Revolutionary Zinc-Air Battery Developed For EV Use


APET Salamander Test Platform

APET Salamander Test Platform

According to Advanced Power and Energy Sources Transportation (APET) in Hong Kong,  the cordless, no-solar-panel  EV is about to become a reality.   Developments in Zinc-air battery technology have been made which promise to make the technology a serious contender in the EV world.

Zinc-air batteries need only Zinc, air and water to produce electricity via a simple oxidation reaction.  The existing technology is quite mature; in hearing-aids for instance, Zinc-air batteries currently control a large share of the market. They are cheap to produce, high energy-density, and actually biodegradable.  Moreover, Zinc is among the most abundant and inexpensive metals on earth and therefore Zinc-air batteries are not susceptible to materials shortages or production bottlenecks.

But up until now Zinc-Air, arguably the "greenest"  high-density battery technology, has had three drawbacks making it unsuitable for EV applications.  APET believe that they have now overcome all three:

Weight - The usual materials needed to create a zinc-air battery are relatively heavy, but APETs new ZOE design creates a battery which has twice as many Wh/kg (watt hours/kilogram) as a typical lithium-polymer (Li-Po) solution.

Cost - Existing technology results in batteries which are quite expensive, but the new technology has yielded a phenomenal reduction in price, estimated at one-tenth of a Li-Po solution and one-fifth of a NiMH one.

Rechargeability - with traditional Zinc-air batteries, once the zinc has been exhausted they’re dead and cannot be recharged.  Current units are designed to be disposable (and are in fact, biodegradable), but the new ZOE battery is designed to allow the casing to be taken apart and reused with a fresh batch of zinc. No external charging need take place.   Moreover, the exhausted Zinc removed from the discharged battery can be reconstituted  by the application of extreme heat, then simply placed in a depleted battery casing and re-used.  This is about the most environmentally friendly battery technology imaginable, and has functional similarities to cutting edge redox-flow  in that "recharge" of an individual unit takes place by simply adding material rather than by plugging in and waiting.  This closely resembles the existing petroleum fuel model, and potentially takes "range-anxiety" out of the EV equation.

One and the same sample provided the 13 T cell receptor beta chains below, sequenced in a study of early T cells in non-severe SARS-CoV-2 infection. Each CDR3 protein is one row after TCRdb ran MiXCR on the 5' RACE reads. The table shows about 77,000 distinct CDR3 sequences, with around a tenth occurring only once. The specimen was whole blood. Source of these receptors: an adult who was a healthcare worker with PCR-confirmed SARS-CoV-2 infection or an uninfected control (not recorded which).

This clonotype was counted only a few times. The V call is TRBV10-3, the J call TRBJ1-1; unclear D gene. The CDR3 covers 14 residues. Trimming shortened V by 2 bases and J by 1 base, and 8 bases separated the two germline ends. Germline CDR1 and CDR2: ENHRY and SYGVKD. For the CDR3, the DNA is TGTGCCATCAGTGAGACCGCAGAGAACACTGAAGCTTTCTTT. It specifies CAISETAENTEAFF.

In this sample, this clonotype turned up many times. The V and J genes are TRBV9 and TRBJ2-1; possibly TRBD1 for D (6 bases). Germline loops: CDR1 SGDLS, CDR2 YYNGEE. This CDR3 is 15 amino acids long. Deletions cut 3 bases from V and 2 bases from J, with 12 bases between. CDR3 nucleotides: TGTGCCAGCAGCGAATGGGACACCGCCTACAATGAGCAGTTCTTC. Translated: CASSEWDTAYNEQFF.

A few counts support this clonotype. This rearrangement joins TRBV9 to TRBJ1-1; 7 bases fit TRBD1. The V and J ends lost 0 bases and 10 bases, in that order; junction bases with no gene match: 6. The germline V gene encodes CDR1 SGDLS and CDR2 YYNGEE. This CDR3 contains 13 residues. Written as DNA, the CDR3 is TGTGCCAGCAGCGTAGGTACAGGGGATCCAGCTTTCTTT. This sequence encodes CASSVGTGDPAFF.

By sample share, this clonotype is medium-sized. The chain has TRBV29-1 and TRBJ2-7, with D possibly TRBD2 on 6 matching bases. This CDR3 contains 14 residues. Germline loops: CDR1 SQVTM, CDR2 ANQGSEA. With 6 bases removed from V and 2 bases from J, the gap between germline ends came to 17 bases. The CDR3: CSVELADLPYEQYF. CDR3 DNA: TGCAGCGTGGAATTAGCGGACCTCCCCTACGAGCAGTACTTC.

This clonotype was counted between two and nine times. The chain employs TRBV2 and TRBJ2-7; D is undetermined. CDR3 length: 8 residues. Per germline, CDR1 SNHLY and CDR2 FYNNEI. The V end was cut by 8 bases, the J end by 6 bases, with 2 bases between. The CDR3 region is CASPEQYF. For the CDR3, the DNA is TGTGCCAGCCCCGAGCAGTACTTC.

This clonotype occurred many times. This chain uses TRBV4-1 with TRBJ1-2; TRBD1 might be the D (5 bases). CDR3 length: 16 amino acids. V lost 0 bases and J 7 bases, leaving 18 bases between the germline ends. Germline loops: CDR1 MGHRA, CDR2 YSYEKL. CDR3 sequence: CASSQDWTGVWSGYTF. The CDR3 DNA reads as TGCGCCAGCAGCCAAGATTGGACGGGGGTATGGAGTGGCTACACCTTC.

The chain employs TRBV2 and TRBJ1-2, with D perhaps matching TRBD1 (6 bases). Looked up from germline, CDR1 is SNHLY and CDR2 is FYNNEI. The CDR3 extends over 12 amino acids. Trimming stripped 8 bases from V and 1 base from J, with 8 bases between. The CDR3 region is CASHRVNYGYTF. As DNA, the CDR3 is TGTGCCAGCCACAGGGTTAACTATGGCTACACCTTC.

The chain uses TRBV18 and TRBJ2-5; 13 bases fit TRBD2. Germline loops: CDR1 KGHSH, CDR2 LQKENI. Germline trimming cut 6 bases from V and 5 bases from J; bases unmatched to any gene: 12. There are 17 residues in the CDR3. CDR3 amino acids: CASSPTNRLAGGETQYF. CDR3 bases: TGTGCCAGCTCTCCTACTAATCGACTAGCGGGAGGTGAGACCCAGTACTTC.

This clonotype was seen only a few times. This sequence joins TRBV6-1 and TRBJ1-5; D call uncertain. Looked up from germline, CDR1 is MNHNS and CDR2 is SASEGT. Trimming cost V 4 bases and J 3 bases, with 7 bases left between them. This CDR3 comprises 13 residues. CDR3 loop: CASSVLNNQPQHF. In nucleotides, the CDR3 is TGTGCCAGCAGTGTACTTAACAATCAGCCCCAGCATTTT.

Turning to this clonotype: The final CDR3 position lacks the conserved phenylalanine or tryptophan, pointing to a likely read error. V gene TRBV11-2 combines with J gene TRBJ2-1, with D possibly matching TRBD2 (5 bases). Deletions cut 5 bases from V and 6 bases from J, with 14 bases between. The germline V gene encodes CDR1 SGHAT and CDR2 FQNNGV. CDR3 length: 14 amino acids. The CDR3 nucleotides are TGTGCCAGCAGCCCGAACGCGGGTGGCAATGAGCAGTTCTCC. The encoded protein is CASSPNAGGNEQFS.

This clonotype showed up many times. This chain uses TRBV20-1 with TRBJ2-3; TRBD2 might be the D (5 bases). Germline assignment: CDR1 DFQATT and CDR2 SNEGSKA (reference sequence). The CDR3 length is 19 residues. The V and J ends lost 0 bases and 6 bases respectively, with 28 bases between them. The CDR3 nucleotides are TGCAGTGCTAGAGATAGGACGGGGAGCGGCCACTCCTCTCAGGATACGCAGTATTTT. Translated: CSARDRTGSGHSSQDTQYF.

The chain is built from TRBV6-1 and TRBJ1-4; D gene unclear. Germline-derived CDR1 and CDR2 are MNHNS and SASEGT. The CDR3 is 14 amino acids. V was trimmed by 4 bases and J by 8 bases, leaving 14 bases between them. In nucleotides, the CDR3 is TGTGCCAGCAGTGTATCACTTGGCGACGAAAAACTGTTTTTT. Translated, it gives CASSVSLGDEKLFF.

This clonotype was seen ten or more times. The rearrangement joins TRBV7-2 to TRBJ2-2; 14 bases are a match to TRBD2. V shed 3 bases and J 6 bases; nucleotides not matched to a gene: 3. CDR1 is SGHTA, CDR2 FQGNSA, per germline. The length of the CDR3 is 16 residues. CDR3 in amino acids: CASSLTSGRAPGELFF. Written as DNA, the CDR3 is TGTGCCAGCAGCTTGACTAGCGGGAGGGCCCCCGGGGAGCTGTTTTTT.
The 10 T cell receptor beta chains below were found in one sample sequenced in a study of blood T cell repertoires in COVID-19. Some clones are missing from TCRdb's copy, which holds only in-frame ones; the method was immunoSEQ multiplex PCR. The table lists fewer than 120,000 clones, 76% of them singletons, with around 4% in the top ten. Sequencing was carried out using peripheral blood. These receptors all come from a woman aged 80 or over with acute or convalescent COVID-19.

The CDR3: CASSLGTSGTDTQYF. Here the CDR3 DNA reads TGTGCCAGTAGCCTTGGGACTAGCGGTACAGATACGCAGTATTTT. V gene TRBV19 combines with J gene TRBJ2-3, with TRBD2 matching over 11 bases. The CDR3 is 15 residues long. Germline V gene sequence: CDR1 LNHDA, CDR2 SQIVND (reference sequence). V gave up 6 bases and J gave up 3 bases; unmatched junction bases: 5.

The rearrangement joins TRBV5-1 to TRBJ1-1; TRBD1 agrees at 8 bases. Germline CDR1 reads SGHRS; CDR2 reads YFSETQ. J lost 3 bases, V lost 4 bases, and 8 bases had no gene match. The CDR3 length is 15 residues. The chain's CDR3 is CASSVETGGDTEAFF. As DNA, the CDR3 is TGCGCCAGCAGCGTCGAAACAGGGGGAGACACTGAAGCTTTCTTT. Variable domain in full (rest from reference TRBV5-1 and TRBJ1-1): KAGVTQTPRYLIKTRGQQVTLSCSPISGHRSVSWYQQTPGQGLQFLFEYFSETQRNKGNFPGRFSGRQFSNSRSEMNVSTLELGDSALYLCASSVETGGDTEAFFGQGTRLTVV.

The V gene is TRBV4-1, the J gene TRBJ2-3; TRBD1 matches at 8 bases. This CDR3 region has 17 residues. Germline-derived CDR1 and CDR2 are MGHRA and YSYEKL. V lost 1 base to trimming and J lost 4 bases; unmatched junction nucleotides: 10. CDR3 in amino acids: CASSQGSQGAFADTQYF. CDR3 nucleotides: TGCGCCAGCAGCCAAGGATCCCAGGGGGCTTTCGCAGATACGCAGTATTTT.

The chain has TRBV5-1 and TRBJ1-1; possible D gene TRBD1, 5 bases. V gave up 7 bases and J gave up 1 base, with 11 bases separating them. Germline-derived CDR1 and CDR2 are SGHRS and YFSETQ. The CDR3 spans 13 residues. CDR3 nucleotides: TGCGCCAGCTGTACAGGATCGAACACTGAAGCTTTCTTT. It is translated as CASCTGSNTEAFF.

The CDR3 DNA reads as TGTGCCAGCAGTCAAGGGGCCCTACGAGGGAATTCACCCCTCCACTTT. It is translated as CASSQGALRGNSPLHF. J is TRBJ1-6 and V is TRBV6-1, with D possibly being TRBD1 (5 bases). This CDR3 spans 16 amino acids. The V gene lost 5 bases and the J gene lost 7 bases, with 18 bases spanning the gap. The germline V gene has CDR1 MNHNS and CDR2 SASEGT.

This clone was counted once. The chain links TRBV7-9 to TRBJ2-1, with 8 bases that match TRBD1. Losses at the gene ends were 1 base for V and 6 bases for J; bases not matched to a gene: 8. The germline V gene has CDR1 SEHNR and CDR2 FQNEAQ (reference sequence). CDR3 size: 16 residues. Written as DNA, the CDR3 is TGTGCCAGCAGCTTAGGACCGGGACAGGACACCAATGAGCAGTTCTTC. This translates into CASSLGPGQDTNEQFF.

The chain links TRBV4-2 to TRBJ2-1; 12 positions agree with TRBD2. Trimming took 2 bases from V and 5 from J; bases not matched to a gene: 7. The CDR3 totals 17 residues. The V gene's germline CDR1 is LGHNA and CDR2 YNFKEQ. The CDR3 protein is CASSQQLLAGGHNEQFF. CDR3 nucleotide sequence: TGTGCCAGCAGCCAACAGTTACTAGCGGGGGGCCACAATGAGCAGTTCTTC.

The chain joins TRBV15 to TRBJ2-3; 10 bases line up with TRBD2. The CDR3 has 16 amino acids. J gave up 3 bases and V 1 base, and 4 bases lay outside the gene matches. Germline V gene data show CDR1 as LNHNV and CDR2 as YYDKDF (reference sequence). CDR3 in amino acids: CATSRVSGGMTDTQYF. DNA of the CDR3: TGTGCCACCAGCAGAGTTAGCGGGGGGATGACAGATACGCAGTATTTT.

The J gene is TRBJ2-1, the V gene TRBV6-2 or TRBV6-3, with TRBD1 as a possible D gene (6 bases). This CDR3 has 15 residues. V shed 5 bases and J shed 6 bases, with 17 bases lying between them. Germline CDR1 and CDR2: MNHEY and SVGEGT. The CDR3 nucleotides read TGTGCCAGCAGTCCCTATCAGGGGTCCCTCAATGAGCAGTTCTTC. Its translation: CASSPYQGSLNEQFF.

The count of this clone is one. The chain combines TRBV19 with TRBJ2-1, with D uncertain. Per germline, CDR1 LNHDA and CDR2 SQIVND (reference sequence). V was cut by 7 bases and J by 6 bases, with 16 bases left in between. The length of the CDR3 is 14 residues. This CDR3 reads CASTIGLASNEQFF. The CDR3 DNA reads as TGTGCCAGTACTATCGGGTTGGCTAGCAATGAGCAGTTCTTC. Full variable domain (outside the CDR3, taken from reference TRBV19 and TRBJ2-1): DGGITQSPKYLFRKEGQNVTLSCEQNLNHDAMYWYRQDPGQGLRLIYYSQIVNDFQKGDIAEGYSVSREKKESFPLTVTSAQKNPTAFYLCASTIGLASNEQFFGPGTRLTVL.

APET is currently testing a ZOE powered concept car called “The Salamander”, and further refining the technology in an effort to bring it to market.  If they are successful in their efforts,  a revolutionary new paradigm for EV cost, refueling and infrastructure may alter the way electric vehicles everywhere are going to operate.

[SOURCE: Gas2.0]

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